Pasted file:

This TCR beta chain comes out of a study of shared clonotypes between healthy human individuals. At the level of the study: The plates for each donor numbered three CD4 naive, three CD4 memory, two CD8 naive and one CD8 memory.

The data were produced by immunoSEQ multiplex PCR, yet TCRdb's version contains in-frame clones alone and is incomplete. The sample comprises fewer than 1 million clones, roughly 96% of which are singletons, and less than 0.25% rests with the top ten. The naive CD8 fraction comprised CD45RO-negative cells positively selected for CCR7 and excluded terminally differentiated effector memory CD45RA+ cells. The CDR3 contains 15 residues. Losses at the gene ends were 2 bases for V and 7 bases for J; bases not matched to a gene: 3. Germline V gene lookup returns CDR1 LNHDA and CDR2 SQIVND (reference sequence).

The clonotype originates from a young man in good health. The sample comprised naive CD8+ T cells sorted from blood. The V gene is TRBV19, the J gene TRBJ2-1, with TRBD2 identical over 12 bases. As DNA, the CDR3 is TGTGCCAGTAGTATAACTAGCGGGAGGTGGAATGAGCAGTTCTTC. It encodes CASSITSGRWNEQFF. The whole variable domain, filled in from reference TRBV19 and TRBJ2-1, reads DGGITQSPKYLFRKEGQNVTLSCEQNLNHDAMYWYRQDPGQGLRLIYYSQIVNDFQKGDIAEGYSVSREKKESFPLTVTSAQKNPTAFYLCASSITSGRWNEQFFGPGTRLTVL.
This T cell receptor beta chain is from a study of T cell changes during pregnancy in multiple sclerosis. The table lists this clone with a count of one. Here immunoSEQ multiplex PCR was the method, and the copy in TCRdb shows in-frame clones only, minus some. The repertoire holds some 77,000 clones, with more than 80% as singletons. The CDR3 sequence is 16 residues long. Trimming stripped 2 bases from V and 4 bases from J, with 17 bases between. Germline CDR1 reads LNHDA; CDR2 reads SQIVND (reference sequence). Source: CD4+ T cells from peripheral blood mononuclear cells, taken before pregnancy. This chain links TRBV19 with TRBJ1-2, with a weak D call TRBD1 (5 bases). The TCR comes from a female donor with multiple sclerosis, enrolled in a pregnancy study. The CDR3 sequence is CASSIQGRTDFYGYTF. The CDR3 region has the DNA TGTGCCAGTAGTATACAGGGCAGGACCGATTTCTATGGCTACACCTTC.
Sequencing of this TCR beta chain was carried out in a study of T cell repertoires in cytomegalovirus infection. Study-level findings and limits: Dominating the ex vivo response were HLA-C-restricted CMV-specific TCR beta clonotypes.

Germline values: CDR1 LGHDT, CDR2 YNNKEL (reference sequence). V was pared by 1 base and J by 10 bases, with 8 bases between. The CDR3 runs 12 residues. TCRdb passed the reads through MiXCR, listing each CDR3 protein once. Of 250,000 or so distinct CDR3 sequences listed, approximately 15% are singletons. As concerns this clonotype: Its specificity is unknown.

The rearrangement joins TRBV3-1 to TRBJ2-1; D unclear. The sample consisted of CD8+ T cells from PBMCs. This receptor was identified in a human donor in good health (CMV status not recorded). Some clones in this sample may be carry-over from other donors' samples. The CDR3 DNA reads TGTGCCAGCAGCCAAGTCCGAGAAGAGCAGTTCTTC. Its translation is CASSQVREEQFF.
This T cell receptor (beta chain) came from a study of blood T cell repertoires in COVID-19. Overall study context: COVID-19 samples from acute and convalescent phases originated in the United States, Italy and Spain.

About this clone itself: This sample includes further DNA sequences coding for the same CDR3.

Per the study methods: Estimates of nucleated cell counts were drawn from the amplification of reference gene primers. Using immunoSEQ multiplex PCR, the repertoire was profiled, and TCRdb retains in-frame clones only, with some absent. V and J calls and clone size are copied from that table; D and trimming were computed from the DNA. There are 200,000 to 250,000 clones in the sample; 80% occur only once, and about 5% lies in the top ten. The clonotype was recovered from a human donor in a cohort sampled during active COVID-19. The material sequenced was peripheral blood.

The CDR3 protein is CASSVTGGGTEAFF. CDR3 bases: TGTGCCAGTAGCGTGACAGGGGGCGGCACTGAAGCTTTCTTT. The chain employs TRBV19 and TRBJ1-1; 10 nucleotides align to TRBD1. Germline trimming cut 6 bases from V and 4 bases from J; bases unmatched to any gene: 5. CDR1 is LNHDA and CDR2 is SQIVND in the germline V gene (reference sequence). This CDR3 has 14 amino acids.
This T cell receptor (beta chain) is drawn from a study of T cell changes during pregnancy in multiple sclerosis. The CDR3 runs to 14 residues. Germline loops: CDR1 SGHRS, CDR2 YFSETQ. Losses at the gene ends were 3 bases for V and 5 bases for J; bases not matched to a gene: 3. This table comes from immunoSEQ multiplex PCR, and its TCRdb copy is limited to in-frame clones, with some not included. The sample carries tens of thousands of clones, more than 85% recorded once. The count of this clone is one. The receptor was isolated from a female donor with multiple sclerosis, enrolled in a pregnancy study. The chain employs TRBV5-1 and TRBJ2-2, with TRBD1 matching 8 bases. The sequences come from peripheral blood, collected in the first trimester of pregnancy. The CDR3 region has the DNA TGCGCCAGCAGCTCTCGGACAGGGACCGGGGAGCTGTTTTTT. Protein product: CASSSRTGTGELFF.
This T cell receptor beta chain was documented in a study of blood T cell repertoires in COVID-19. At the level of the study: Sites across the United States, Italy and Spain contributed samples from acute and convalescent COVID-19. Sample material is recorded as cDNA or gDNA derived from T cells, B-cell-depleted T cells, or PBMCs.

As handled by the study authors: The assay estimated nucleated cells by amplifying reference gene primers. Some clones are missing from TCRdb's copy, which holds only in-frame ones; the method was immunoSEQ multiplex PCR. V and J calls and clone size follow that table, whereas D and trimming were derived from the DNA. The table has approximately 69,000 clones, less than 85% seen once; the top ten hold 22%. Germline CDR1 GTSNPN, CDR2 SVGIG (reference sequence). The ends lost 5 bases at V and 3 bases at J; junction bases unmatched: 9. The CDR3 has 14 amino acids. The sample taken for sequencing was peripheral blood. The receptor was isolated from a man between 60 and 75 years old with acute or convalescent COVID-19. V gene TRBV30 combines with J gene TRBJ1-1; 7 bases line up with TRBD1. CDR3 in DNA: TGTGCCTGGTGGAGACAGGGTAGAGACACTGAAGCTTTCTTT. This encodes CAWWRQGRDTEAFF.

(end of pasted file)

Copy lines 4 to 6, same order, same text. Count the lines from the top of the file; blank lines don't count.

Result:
This T cell receptor beta chain is from a study of T cell changes during pregnancy in multiple sclerosis. The table lists this clone with a count of one. Here immunoSEQ multiplex PCR was the method, and the copy in TCRdb shows in-frame clones only, minus some. The repertoire holds some 77,000 clones, with more than 80% as singletons. The CDR3 sequence is 16 residues long. Trimming stripped 2 bases from V and 4 bases from J, with 17 bases between. Germline CDR1 reads LNHDA; CDR2 reads SQIVND (reference sequence). Source: CD4+ T cells from peripheral blood mononuclear cells, taken before pregnancy. This chain links TRBV19 with TRBJ1-2, with a weak D call TRBD1 (5 bases). The TCR comes from a female donor with multiple sclerosis, enrolled in a pregnancy study. The CDR3 sequence is CASSIQGRTDFYGYTF. The CDR3 region has the DNA TGTGCCAGTAGTATACAGGGCAGGACCGATTTCTATGGCTACACCTTC.
Sequencing of this TCR beta chain was carried out in a study of T cell repertoires in cytomegalovirus infection. Study-level findings and limits: Dominating the ex vivo response were HLA-C-restricted CMV-specific TCR beta clonotypes.

Germline values: CDR1 LGHDT, CDR2 YNNKEL (reference sequence). V was pared by 1 base and J by 10 bases, with 8 bases between. The CDR3 runs 12 residues. TCRdb passed the reads through MiXCR, listing each CDR3 protein once. Of 250,000 or so distinct CDR3 sequences listed, approximately 15% are singletons. As concerns this clonotype: Its specificity is unknown.